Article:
Unlike what the name implies, this doesn't reverse a string, but instead replaces each letter with the letter that is of equal distance from the opposite end of the alphabet. E.g. A with Z, Z with A, C with X, ... I have no idea why. Last modified Mar 31, 1998.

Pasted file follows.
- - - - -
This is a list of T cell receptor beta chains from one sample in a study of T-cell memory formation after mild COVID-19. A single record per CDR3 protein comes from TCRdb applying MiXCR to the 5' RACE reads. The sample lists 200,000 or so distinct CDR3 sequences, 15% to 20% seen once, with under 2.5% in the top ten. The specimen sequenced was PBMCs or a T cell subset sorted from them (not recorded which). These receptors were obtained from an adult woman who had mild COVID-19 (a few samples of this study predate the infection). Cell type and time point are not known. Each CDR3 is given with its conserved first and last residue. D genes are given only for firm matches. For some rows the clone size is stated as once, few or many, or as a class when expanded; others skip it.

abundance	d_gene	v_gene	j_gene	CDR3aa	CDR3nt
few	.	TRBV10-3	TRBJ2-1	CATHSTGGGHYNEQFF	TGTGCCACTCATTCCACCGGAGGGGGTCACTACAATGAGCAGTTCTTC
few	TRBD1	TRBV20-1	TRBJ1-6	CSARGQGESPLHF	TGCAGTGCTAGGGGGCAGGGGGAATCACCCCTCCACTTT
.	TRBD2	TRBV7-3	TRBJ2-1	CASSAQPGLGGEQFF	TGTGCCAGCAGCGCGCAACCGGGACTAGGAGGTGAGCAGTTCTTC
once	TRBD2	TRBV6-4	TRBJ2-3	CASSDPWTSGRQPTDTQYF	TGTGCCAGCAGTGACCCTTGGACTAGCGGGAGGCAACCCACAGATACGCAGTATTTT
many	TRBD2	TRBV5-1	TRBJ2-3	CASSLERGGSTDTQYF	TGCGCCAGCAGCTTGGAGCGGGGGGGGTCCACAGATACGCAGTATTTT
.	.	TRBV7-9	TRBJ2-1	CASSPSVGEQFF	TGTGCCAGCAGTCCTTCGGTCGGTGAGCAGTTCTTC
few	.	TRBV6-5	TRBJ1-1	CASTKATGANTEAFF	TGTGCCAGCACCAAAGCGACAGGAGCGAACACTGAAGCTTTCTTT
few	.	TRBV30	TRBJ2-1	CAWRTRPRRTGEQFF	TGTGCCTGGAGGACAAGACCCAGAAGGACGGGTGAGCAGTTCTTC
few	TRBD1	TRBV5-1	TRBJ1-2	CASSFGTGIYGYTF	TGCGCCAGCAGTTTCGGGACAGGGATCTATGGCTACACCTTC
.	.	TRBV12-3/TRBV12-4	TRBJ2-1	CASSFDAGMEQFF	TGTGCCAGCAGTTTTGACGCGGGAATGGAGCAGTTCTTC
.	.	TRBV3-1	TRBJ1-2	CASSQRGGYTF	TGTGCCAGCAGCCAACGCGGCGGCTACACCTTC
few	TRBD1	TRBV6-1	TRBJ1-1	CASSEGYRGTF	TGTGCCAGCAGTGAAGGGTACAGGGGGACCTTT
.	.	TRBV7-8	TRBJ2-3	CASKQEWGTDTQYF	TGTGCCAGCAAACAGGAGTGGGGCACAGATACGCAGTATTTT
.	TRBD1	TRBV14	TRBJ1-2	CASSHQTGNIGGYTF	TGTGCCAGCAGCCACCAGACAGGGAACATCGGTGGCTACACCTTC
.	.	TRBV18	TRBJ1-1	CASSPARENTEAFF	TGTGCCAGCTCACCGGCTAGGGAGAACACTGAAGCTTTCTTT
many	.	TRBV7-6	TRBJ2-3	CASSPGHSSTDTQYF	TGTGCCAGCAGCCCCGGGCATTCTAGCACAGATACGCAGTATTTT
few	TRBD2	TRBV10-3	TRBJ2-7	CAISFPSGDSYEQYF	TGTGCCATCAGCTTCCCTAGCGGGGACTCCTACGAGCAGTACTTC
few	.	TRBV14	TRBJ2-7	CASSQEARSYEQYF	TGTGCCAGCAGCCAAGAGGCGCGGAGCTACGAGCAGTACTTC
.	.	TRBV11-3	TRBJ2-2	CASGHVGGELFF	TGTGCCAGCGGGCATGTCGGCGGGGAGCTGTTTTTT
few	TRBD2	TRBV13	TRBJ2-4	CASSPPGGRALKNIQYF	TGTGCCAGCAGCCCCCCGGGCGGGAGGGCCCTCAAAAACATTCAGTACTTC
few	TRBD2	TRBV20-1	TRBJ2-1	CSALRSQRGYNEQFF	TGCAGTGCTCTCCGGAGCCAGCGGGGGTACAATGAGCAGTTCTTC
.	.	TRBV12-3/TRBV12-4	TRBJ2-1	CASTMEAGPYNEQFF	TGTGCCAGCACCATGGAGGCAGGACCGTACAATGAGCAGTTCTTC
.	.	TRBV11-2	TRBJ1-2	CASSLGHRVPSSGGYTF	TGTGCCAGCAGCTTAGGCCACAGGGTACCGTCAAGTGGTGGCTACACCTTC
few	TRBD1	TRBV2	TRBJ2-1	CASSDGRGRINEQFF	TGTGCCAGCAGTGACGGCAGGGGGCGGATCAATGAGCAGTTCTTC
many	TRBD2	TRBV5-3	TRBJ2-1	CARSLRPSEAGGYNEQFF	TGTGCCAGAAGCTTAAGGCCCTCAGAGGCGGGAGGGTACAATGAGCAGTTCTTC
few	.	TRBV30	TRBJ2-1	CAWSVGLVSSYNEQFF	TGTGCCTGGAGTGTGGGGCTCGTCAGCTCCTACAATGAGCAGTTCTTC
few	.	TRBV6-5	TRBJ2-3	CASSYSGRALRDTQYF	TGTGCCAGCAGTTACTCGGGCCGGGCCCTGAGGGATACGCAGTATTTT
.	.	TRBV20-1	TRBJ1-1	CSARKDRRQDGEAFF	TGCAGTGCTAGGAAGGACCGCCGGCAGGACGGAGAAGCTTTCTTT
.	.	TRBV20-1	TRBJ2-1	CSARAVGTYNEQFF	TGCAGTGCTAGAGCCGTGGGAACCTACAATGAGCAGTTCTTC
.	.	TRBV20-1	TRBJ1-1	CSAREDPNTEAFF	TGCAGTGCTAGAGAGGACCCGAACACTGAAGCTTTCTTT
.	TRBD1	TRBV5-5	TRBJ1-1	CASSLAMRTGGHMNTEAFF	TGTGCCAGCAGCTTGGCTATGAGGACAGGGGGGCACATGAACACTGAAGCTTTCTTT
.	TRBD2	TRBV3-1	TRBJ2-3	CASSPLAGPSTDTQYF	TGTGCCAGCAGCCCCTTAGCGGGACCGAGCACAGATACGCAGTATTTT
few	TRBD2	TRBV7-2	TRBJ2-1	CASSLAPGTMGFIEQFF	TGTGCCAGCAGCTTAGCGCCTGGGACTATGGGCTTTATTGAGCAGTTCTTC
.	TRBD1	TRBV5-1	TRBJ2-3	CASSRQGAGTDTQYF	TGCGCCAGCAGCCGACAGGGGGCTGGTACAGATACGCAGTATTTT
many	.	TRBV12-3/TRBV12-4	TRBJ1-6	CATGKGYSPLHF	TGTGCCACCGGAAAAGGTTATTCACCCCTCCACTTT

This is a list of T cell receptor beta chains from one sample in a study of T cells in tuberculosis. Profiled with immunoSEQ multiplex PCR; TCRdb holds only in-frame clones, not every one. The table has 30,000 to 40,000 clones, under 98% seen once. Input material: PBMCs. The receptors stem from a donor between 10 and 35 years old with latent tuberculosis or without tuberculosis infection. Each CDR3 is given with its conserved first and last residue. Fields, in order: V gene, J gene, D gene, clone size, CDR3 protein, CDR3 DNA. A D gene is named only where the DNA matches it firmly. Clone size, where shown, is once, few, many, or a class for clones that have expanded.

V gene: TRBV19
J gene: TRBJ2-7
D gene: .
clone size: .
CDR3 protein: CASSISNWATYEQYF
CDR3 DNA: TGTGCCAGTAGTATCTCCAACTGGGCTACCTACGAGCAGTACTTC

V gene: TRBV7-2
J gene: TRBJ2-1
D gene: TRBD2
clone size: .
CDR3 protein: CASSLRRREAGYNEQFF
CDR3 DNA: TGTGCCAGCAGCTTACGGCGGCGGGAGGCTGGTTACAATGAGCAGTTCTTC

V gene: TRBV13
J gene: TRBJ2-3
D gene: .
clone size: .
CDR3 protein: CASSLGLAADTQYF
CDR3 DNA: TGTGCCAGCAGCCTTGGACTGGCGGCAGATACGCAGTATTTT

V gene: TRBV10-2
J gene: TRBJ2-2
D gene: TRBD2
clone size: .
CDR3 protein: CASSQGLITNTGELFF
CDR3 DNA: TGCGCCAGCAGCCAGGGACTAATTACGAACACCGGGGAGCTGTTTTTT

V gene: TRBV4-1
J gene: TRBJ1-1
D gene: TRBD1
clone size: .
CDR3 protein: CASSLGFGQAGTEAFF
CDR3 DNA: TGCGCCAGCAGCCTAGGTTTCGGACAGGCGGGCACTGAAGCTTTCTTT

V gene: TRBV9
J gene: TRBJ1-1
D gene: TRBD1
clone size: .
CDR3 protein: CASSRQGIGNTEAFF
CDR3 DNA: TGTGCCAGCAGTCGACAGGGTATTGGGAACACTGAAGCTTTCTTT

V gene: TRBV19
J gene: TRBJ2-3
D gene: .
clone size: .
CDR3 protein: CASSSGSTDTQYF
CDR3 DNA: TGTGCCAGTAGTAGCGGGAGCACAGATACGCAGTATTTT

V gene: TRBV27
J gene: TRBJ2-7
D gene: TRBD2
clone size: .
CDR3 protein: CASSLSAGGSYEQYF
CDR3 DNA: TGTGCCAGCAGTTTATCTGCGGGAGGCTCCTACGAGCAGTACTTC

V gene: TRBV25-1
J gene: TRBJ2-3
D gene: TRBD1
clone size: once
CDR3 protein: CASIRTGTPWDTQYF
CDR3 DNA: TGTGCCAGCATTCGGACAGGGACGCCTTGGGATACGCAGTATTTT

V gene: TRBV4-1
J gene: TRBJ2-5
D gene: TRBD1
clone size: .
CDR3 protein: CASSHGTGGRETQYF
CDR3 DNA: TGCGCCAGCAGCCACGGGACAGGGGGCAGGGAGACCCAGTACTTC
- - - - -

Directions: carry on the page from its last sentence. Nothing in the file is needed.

#include <stdio.h> #include <stdlib.h> /* ugly code follows */ int i; char temp,*output; int main(int argc, char *argv[]){ if (argc>1) { output=(char *)malloc(strlen(argv[1])*sizeof(char)); for (i=0;i<strlen(argv[1]);i++){ temp=argv[1][i]; if(temp >= 'A' && temp <='Z') { temp-='A'; temp=25-temp; output[i]=temp+'A';} else if(temp>= 'a' && temp <='z'){ temp-='a'; temp=25-temp; output[i]=temp+'a';} else output[i]=argv[1][i];} printf("%s\n",output);}}